In this AJOB editorial, Governor Laura Kelly of Kansas explains her support for expanding Medicaid to eliminate a “cruel coverage gap” for nearly 150,000 Kansans

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“When people get signed up for Medicaid, it increases the likelihood that they will seek all types of medical care including more visits to primary care doctors, and even when patients are not explicitly seeking care for opioid addiction, the greater contact with the health system creates more opportunities…” said lead study author Brendan Saloner

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The potential health and economic consequences of a trend associated with states that have turned down Medicaid expansion

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In fact, the study suggests that the Medicaid expansion may be a tool in the fight against the opioid crisis. With comments from study coauthor, our Brendan Saloner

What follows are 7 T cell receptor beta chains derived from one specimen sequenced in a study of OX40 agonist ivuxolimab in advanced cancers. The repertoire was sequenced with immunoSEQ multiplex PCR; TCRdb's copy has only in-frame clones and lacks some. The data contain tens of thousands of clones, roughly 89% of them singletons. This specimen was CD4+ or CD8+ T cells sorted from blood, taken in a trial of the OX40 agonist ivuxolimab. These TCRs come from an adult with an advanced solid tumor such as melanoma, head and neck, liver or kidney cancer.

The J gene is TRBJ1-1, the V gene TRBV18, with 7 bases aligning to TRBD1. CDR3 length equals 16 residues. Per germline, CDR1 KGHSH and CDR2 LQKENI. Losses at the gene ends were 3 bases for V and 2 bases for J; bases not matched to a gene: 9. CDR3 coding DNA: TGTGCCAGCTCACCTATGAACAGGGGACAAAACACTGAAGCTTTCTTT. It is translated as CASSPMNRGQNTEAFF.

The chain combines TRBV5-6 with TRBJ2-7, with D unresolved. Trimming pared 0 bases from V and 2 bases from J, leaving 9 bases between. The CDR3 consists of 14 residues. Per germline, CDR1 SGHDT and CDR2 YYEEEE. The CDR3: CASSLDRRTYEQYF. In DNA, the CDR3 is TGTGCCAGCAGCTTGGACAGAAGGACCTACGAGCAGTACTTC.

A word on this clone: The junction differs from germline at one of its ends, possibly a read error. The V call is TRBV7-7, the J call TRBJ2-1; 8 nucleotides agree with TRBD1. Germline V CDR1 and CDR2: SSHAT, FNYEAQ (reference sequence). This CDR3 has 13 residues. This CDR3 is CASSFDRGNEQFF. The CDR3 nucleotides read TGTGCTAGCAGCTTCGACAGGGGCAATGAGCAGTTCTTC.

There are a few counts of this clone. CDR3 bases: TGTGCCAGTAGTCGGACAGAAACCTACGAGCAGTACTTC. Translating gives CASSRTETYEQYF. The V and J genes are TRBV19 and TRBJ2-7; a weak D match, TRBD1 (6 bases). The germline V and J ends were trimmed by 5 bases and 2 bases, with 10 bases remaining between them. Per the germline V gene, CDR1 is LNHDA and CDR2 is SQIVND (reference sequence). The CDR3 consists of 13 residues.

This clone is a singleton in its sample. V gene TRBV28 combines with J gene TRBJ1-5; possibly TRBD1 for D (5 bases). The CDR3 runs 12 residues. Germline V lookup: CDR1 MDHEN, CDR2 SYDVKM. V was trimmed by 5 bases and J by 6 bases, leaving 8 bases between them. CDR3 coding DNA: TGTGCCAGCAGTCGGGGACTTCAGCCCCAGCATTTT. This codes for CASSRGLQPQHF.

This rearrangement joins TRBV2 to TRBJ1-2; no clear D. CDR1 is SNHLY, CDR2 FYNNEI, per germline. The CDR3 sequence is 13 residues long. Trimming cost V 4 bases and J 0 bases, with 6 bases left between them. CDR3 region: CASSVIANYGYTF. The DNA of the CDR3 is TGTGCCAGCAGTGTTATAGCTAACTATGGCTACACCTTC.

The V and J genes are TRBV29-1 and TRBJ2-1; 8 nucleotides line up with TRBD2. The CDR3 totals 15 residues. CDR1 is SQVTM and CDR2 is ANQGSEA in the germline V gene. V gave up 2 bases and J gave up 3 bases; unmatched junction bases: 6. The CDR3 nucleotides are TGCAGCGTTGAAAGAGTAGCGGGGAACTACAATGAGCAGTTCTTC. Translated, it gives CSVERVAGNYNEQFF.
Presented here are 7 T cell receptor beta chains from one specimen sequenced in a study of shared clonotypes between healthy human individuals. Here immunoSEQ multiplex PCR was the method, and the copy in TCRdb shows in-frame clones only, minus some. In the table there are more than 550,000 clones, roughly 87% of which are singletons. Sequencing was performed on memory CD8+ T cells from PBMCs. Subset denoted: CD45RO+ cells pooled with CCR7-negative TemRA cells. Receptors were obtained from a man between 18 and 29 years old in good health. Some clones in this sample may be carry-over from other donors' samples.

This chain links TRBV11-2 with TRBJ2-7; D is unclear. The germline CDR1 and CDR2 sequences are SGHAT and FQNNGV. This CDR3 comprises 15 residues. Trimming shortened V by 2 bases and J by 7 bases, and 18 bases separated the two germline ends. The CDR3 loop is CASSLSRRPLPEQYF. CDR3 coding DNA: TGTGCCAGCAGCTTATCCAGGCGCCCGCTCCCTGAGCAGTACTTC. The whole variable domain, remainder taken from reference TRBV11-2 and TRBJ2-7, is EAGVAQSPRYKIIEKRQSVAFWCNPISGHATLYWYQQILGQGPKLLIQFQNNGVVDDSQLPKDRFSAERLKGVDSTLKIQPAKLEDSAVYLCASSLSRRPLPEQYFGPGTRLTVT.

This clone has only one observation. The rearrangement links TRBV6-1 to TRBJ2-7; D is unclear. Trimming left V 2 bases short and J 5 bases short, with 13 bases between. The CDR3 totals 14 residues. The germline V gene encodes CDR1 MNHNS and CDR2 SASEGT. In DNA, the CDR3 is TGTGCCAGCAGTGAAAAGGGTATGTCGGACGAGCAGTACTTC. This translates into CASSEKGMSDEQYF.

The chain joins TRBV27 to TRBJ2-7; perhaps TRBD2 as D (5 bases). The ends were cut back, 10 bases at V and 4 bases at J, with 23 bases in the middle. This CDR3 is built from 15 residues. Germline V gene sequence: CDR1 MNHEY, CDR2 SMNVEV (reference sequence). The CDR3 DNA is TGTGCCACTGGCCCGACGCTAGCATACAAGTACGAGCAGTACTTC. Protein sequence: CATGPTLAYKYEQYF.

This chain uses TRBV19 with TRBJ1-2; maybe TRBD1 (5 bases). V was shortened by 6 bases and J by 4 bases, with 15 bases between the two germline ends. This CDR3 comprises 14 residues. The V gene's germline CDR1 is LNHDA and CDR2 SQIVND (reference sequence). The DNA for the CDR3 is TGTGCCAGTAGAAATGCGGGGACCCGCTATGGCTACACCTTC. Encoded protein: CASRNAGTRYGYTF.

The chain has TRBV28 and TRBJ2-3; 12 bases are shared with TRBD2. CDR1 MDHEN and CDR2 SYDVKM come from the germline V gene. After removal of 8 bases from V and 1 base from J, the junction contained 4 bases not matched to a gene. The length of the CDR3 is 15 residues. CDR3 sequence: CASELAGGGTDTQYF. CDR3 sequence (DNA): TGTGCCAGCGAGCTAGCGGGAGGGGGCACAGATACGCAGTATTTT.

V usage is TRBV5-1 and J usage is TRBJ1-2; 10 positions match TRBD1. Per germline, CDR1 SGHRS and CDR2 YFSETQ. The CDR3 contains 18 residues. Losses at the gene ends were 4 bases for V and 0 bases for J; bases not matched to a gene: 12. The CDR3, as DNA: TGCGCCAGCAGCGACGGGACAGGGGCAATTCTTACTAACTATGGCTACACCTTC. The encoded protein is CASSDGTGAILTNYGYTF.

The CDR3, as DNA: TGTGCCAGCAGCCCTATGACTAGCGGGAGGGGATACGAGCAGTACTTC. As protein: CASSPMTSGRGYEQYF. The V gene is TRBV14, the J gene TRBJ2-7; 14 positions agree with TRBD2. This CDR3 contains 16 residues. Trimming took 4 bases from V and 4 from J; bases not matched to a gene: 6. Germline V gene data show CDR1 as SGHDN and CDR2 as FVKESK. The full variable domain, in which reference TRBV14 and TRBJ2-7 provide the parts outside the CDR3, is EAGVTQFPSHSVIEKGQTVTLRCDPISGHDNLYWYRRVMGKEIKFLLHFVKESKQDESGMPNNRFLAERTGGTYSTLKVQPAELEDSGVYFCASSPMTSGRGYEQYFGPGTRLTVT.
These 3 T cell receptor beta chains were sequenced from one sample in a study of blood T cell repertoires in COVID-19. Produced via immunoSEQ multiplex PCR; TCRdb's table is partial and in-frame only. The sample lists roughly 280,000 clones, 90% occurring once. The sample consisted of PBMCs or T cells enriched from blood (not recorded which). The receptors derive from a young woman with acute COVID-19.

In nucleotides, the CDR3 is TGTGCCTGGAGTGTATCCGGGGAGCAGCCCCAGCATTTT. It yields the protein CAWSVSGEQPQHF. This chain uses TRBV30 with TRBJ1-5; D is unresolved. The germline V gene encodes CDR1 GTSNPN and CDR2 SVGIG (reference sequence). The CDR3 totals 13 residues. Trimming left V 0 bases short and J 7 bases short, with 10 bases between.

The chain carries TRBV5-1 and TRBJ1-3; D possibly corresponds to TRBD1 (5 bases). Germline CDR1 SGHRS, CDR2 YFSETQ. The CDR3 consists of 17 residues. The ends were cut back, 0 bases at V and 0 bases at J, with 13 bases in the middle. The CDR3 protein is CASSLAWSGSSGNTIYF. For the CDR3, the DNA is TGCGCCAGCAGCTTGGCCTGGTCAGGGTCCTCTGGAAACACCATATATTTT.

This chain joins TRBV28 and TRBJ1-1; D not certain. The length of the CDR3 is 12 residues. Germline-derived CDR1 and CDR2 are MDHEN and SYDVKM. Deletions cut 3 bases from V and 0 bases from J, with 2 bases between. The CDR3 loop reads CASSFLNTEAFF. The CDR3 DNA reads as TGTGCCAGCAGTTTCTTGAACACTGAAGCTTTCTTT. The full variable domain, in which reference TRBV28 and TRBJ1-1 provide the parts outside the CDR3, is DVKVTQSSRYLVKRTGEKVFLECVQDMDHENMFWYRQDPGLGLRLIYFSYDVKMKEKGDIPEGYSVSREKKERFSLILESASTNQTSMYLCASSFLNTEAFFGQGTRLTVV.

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“Getting a Medicaid card has enabled a lot of people to get into doctors’ offices and get treatment for their addiction,” said lead researcher Brendan Saloner. He’s an assistant professor of health policy and management at Johns Hopkins Berman Institute of Bioethics and School of Public Health in Baltimore

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“What that analysis leaves out is that the rate of increase was higher in the expansion states in all the years preceding Medicaid expansion,” Brendan Saloner, an assistant professor in health policy at Johns Hopkins Berman Institute of Bioethics

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It’s worth noting that Medicaid expansion helps pay for opioid addiction treatment, said Brendan Saloner of Johns Hopkins Bloomberg School of Public Health. Medicaid expansion covers costs treatments like detoxification, outpatient treatment, and treatment for masked health conditions

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“…there were some people who believed that the expansion would swamp the emergency department. Thirty-six thousand may seem like a lot of visits, but in Maryland, that only equates to about a 1 percent change. So the effect of expanding Medicaid seems to have had no effect on emergency department utilization at an aggregate level.”

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